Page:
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Kirby Allen’s “no load development” load development method.

 
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  #15  
Old 01-02-2010, 11:21 AM
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Re: Kirby Allen’s “no load development” load development method.

Quote:
Quote:
Originally Posted by Krakkon View Post
So with this method you would take a load manual like Nosler and choose the powder they say is the most accurate tested, start at the top load range and work up in .5 increments?
I would pick a powder for stability and desired performance, not what Nosler or another company syas is "most accurate" in their test rifle barrels, which are much different than our hunting rifle barrels.

Always start low and work up. You must remember that Kirby does this for a living and he makes precision rifles that shoot just about anything well. After building and testing "x" number of rifles, he has a very good idea of what is going to work.
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  #16  
Old 01-02-2010, 02:27 PM
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Re: Kirby Allen’s “no load development” load development method.

Good advice thanks...
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  #17  
Old 09-10-2012, 06:29 PM
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Re: Kirby Allen’s “no load development” load development method.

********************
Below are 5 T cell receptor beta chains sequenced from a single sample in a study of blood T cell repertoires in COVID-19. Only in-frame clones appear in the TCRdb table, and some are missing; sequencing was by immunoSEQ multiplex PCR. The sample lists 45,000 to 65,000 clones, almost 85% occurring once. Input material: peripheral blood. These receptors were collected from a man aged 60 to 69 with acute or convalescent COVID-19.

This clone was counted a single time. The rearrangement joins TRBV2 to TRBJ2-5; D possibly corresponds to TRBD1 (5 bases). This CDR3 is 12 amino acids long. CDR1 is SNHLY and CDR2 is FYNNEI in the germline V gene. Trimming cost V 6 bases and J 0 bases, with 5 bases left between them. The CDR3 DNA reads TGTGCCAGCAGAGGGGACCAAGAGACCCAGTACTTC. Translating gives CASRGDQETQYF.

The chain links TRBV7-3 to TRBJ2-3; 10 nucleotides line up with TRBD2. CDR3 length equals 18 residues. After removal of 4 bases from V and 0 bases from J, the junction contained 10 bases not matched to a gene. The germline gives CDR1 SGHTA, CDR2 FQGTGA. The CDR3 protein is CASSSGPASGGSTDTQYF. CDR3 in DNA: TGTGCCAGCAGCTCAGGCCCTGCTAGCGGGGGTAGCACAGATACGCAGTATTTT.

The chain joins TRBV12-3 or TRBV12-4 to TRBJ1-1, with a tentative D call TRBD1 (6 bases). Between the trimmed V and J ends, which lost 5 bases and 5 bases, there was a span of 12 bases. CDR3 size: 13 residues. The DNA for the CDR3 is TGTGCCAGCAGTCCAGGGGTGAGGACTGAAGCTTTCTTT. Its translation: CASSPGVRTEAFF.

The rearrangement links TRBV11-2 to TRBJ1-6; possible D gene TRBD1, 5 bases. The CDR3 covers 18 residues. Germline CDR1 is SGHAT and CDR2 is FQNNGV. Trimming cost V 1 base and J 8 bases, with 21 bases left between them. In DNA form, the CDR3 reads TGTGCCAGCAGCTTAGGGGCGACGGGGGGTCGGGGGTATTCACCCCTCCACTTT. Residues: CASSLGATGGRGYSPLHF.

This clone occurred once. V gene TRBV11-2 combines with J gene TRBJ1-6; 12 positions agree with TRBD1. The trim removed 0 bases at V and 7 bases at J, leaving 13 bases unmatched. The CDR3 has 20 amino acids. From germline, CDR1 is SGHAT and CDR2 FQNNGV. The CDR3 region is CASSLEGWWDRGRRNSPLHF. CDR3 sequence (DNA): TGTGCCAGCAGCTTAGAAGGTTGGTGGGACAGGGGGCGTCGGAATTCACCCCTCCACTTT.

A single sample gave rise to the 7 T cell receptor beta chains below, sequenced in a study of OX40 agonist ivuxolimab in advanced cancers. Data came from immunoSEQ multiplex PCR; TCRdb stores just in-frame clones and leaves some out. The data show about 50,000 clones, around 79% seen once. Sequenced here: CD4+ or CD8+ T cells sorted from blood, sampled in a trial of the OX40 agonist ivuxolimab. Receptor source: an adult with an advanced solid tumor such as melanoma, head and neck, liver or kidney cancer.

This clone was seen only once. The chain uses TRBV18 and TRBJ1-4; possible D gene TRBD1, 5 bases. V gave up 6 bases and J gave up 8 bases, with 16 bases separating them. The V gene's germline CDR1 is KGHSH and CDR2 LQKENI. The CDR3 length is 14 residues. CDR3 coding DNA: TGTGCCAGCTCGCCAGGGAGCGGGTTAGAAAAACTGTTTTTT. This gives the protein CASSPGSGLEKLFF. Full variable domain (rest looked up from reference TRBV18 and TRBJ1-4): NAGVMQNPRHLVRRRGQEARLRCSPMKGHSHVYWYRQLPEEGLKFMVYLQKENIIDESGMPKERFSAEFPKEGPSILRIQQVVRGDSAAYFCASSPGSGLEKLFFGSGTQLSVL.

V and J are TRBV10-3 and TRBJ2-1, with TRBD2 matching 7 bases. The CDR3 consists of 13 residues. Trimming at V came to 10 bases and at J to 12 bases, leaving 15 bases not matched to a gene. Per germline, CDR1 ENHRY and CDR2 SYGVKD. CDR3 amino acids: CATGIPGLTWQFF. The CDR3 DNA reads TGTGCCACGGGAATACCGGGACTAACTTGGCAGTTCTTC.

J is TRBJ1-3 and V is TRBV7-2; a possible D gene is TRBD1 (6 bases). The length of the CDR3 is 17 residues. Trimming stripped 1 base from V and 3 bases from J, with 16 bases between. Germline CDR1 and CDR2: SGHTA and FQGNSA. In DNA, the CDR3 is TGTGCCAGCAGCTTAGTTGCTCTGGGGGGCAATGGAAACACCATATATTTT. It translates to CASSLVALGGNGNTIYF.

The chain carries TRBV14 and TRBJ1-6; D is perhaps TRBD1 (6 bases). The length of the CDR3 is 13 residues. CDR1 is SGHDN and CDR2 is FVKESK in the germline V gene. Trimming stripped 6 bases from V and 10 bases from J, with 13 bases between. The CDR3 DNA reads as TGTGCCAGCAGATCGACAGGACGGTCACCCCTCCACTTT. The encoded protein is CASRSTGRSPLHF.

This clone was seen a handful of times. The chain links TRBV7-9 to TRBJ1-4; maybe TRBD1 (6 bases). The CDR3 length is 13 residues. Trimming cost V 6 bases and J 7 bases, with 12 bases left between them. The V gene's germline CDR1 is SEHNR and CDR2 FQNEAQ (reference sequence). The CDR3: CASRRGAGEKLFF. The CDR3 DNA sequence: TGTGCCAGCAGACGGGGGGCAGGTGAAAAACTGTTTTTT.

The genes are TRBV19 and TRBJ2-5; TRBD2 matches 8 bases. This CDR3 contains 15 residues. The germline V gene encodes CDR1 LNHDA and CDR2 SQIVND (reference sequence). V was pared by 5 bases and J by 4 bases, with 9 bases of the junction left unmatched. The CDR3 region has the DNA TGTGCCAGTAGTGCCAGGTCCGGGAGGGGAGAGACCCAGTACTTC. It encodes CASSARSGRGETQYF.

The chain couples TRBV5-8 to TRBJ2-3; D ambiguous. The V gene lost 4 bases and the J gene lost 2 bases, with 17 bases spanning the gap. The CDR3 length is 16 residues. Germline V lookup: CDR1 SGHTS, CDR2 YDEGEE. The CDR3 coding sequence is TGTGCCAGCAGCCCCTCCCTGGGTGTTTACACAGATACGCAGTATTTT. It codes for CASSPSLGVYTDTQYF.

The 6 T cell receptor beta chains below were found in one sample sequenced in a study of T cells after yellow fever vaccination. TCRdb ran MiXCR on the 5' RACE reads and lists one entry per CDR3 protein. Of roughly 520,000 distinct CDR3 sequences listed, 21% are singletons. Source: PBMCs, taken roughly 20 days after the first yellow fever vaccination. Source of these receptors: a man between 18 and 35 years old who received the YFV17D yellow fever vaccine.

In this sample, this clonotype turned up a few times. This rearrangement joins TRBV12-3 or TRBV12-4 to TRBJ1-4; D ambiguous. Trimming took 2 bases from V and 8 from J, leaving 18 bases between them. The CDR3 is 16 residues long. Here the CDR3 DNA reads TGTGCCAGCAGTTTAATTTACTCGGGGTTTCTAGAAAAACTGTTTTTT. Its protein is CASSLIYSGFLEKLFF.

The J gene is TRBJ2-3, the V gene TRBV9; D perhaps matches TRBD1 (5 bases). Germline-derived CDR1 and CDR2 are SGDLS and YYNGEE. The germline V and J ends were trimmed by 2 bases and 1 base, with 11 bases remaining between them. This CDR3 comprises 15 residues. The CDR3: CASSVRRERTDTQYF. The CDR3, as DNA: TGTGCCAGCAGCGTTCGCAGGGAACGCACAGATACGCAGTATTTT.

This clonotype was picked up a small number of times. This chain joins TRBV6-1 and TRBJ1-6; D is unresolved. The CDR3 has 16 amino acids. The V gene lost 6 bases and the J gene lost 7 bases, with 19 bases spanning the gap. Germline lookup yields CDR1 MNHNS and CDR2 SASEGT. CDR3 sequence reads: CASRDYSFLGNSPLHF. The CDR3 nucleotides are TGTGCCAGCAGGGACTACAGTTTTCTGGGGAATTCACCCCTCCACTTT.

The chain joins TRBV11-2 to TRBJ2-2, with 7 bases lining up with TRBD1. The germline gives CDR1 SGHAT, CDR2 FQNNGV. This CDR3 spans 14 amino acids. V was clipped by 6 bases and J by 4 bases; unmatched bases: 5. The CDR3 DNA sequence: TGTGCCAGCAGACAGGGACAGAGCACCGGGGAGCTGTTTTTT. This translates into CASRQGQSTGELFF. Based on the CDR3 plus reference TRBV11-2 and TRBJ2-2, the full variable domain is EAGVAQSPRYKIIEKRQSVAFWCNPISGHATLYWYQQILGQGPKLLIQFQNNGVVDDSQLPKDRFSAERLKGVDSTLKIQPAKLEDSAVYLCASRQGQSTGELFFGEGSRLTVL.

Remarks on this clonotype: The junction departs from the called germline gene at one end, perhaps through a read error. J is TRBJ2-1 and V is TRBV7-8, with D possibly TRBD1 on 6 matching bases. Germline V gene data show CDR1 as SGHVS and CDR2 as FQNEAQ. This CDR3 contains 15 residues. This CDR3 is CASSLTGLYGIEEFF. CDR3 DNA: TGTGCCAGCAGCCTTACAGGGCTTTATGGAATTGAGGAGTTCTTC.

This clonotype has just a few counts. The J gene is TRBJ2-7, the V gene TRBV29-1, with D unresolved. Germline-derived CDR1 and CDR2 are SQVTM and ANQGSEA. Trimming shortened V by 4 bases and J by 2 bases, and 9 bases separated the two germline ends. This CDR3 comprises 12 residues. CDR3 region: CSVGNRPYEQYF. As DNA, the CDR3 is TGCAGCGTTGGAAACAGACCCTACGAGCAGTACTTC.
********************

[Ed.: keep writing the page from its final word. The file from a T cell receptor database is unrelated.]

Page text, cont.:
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Originally Posted by dewiseman View Post
Where can we find his article? It isn't coming up in a search here.

Don't feel alone.

I have logged in many times, and registered a few times and still can't read what Mr. Allen has writen. IMO this site has become too cluttered and complacated for easy access. I have found others just as interesting and informative.
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  #18  
Old 09-10-2012, 09:57 PM
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Re: Kirby Allen’s “no load development” load development method.

I have a brand new custom rifle built by Jim See at Centershot rifles. It's a work of art for sure, and the culmination of a dream. Now I'm ready to find the ideal pet cartridge that my new gun loves. I've got a really low post count, but I've lurked on here for well over a year. I've researched and read about loading and ladder tests, and OAL, and measuring to the ogive, and starting powder charges, and waiting until the 2nd full moon of the month to test it all out. This fellow Wildcat Paul takes the advice of arguably one of the most well respected rifle builders out there in Kirby Allen, and it works for him, (really well) and a bunch of fellows pile on like he's a f-ing moron because it worked? It's unbelievable. Nice work Paul. I hope to be able to shoot a few "fliers" in to a tight group like you.
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  #19  
Old 09-10-2012, 11:16 PM
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Re: Kirby Allen’s “no load development” load development method.

Norcal

Thanks! interesting find, I'm gonna have to chew on that one a while and maybe give it a whirl sometime
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Keep in mind the animals we shoot for food and display are not bullet proof. Contrary to popular belief, they bleed and die just like they did a hundred years ago. Being competent with a given rifle is far more important than impressive ballistics and poor shootability. High velocity misses never put a steak in the freezer.